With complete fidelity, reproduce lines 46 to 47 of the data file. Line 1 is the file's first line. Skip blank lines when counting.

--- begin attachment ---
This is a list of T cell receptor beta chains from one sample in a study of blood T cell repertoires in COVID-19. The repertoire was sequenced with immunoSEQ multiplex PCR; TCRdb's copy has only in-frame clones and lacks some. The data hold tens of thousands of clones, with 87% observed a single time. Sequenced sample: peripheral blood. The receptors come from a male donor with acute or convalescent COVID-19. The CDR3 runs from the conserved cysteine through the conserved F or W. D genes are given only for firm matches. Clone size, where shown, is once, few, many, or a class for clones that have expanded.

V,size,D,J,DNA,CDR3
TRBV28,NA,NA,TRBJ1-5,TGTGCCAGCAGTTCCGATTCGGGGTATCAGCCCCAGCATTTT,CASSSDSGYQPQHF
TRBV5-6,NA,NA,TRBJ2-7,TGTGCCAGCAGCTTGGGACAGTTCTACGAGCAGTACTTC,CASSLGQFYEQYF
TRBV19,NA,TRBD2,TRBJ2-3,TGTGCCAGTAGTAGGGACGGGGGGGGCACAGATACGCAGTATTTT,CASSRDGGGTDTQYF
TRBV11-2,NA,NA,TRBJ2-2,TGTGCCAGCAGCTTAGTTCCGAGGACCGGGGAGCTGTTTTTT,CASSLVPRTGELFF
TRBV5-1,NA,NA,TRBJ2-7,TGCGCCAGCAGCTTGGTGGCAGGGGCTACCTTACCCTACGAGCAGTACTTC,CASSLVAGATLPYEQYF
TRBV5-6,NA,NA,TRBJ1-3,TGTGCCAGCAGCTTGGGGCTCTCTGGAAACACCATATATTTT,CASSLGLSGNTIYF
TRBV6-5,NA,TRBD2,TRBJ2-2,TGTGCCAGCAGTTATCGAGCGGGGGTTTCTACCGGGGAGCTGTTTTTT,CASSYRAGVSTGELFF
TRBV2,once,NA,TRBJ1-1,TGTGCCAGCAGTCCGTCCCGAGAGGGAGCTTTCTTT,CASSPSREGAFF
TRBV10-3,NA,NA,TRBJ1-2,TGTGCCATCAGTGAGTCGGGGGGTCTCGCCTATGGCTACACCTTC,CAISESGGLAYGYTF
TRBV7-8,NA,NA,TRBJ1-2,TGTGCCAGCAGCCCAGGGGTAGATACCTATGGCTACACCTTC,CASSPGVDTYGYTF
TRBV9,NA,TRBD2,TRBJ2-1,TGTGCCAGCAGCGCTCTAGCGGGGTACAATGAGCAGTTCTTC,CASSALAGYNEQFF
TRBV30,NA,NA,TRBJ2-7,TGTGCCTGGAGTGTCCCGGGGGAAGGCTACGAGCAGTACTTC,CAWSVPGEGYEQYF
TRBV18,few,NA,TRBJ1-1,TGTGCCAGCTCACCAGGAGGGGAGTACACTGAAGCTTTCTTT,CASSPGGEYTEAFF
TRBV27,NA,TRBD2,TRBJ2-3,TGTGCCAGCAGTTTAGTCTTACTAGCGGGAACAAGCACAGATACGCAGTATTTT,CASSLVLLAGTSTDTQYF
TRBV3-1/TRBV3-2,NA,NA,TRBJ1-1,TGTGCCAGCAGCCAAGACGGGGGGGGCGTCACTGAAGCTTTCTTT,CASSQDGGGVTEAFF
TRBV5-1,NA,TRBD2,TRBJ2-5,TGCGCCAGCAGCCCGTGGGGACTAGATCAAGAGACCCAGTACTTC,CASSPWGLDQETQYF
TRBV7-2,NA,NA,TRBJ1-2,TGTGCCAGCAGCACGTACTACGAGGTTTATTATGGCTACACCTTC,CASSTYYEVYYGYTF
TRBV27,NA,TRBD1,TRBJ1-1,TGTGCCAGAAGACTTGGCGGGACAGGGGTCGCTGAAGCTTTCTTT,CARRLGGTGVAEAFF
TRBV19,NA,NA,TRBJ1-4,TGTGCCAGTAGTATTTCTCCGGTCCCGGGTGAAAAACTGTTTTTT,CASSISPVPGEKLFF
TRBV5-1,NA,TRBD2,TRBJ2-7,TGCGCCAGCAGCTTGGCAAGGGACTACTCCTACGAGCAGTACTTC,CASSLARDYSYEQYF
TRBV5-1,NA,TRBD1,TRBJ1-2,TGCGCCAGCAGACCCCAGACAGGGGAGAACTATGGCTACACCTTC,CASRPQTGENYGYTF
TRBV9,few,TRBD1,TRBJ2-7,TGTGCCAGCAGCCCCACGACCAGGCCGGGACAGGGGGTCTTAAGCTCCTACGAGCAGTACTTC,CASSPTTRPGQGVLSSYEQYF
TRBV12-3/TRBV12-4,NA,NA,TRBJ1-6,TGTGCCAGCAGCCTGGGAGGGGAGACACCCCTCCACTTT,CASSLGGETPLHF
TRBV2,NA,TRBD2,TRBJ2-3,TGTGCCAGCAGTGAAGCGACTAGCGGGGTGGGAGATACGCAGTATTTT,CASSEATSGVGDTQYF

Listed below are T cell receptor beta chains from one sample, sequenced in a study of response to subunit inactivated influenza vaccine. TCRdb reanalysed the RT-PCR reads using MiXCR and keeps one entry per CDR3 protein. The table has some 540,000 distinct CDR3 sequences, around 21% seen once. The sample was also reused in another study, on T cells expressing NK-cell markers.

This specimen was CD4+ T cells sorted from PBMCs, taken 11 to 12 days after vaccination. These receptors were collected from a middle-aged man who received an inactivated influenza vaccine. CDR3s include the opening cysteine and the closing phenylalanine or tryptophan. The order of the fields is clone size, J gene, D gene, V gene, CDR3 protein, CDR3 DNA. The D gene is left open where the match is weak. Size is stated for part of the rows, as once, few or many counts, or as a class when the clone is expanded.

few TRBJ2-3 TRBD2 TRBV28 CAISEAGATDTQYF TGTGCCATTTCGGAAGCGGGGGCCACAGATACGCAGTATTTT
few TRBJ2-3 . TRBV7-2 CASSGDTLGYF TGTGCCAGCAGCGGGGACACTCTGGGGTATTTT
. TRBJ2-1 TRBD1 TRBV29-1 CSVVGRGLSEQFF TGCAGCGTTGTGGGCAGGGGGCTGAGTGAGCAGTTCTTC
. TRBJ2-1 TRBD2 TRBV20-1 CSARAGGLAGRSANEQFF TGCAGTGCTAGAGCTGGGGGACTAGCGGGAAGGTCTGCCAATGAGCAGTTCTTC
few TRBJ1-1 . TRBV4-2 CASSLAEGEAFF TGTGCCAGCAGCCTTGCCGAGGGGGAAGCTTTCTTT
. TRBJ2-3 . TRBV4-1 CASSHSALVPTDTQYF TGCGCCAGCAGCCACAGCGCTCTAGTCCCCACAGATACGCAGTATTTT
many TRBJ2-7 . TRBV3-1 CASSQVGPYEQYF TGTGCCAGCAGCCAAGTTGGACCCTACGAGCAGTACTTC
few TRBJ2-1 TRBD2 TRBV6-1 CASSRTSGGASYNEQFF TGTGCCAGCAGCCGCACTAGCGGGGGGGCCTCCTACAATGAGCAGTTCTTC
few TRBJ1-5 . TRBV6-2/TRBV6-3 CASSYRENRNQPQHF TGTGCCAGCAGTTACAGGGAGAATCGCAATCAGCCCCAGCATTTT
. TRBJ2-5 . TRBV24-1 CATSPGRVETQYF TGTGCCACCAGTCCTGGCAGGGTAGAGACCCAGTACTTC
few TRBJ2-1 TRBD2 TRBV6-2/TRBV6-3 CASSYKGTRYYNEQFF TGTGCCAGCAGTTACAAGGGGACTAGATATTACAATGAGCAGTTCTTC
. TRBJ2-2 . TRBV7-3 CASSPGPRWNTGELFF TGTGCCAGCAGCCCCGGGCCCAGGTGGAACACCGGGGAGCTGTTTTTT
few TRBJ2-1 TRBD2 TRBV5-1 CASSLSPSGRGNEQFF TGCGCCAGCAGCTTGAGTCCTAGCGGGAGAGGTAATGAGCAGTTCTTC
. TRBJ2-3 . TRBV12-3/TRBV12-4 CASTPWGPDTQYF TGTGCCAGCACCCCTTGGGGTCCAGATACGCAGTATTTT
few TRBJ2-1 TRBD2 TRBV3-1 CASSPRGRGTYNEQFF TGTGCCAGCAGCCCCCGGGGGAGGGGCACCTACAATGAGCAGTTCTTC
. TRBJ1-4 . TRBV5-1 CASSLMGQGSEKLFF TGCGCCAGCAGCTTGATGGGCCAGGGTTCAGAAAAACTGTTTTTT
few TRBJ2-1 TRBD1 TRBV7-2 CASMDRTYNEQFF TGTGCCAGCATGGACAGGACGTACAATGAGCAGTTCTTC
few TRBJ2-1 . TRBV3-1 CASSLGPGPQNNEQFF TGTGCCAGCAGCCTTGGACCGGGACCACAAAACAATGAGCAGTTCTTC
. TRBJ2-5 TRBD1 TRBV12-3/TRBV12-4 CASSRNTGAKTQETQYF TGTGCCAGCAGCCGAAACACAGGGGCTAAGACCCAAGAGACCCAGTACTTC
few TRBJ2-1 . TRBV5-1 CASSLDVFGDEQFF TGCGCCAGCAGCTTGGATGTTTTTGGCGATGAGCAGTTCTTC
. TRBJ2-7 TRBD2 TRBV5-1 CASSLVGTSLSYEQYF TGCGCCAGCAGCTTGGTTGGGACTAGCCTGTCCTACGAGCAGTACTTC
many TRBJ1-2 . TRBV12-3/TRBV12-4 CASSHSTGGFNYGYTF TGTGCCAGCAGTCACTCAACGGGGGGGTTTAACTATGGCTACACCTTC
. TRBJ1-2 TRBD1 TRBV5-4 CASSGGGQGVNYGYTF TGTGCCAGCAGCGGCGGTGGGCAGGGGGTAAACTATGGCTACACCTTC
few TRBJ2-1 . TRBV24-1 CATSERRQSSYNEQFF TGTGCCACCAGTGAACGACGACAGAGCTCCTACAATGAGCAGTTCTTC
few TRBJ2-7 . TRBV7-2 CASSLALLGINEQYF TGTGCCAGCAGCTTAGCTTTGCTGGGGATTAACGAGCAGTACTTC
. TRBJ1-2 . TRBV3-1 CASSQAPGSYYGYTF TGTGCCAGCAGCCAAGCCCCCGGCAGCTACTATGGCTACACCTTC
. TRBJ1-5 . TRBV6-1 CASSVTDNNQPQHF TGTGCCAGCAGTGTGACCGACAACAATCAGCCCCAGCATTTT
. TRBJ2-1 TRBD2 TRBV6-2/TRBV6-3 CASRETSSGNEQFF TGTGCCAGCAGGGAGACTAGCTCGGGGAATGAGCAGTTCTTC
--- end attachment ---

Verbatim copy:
few TRBJ2-1 . TRBV3-1 CASSLGPGPQNNEQFF TGTGCCAGCAGCCTTGGACCGGGACCACAAAACAATGAGCAGTTCTTC
. TRBJ2-5 TRBD1 TRBV12-3/TRBV12-4 CASSRNTGAKTQETQYF TGTGCCAGCAGCCGAAACACAGGGGCTAAGACCCAAGAGACCCAGTACTTC